Reader Review: If you like history or enjoyed the TV series Rome this is the book for you as we follow the man in charge of Pompeii's water supply on the eve of the volcanic erruption that will destroy the town. Well written, interesting and a very good read.
All along the Mediterranean coast, the Roman empire’s richest citizens are relaxing in their luxurious villas, enjoying the last days of summer. The world’s largest navy lies peacefully at anchor in Misenum. The tourists are spending their money in the seaside resorts of Baiae, Herculaneum, and Pompeii.
But the carefree lifestyle and gorgeous weather belie an impending cataclysm, and only one man is worried. The young engineer Marcus Attilius Primus has just taken charge of the Aqua Augusta, the enormous aqueduct that brings fresh water to a quarter of a million people in nine towns around the Bay of Naples. His predecessor has disappeared. Springs are failing for the ﬁrst time in generations. And now there is a crisis on the Augusta’s sixty-mile main line—somewhere to the north of Pompeii, on the slopes of Mount Vesuvius.
Attilius—decent, practical, and incorruptible—promises Pliny, the famous scholar who commands the navy, that he can repair the aqueduct before the reservoir runs dry. His plan is to travel to Pompeii and put together an expedition, then head out to the place where he believes the fault lies. But Pompeii proves to be a corrupt and violent town, and Attilius soon discovers that there are powerful forces at work—both natural and man-made—threatening to destroy him.
With his trademark elegance and intelligence, Robert Harris, bestselling author of Archangel and Fatherland, re-creates a world on the brink of disaster.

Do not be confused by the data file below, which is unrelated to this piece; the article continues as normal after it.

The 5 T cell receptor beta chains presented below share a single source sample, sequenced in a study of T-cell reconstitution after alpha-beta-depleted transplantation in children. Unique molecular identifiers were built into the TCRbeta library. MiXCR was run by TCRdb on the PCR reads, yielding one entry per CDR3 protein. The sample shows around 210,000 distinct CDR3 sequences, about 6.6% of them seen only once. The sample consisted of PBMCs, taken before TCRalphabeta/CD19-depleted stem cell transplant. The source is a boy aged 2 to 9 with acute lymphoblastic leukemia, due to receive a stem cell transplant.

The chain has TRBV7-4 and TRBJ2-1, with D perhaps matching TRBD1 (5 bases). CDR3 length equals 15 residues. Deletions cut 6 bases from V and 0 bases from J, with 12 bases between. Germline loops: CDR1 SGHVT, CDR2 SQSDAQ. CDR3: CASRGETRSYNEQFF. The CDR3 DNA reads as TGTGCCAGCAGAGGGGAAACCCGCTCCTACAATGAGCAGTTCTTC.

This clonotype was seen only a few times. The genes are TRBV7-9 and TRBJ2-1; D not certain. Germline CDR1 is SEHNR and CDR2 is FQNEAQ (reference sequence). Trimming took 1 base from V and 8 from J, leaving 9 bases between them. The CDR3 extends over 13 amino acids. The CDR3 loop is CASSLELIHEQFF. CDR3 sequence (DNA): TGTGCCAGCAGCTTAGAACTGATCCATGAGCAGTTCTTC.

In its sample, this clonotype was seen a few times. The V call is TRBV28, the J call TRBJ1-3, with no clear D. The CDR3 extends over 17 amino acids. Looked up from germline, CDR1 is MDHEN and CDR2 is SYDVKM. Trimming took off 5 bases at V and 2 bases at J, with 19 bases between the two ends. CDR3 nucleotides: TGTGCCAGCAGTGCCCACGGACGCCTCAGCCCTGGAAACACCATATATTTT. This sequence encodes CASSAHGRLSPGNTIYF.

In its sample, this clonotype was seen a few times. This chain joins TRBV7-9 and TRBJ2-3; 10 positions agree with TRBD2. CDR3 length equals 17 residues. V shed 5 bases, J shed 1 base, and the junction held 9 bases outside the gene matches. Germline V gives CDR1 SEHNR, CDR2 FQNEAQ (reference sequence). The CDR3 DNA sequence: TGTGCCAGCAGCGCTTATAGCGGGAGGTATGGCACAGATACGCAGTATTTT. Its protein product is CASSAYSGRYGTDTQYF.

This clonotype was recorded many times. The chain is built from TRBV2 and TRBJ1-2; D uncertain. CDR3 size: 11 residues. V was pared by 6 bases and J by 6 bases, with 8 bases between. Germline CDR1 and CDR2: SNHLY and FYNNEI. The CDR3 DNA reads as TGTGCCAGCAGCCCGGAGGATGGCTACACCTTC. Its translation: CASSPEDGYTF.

From the Hardcover edition.
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|Title of eBook: Pompeii|
|Release Date: 12-16-2003|
|Allowed Countries (hover)|
|Publisher: Random House Publishing Group|
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22 August Two days before the eruption
CONTICINIUM [04:21 hours]
A strong correlation has been found between the magnitude of eruptions and the length of the preceding interval of repose. Almost all very large, historic eruptions have come from volcanoes that have been dormant for centuries. —JACQUES-MARIE BARDINTZEFF, ALEXANDER R. McBIRNEY, VOLCANOLOGY (SECOND EDITION)
They left the aqueduct two hours before dawn, climbing by moonlight into the hills overlooking the port—six men in single file, the engineer leading. He had turfed them out of their beds himself—all stiff limbs and sullen, bleary faces—and now he could hear them complaining about him behind his back, their voices carrying louder than they realized in the warm, still air.
“A fool’s errand,” somebody muttered.
“Boys should stick to their books,” said another.
He lengthened his stride.
Let them prattle, he thought.
Already he could feel the heat of the morning beginning to build, the promise of another day without rain. He was younger than most of his work gang, and shorter than any of them: a compact, muscled figure with cropped brown hair. The shafts of the tools he carried slung across his shoulder—a heavy, bronze-headed axe and a wooden shovel—chafed against his sunburned neck. Still, he forced himself to stretch his bare legs as far as they would reach, mounting swiftly from foothold to foothold, and only when he was high above Misenum, at a place where the track forked, did he set down his burdens and wait for the others to catch up.
He wiped the sweat from his eyes on the sleev
Title: Pompeii July 7, 2012 If you like history or enjoyed the TV series Rome this is the book for you as we follow the man in charge of Pompeii's water supply on the eve of the volcanic erruption that will destroy the town. Well written, interesting and a very good read.
Average Customer Review:
Number of Comments: 1 Rating(s) 1 Review(s)
Ancient Romans come to life
Reviewer: A reader from Vic Australia
July 7, 2012
If you like history or enjoyed the TV series Rome this is the book for you as we follow the man in charge of Pompeii's water supply on the eve of the volcanic erruption that will destroy the town. Well written, interesting and a very good read.
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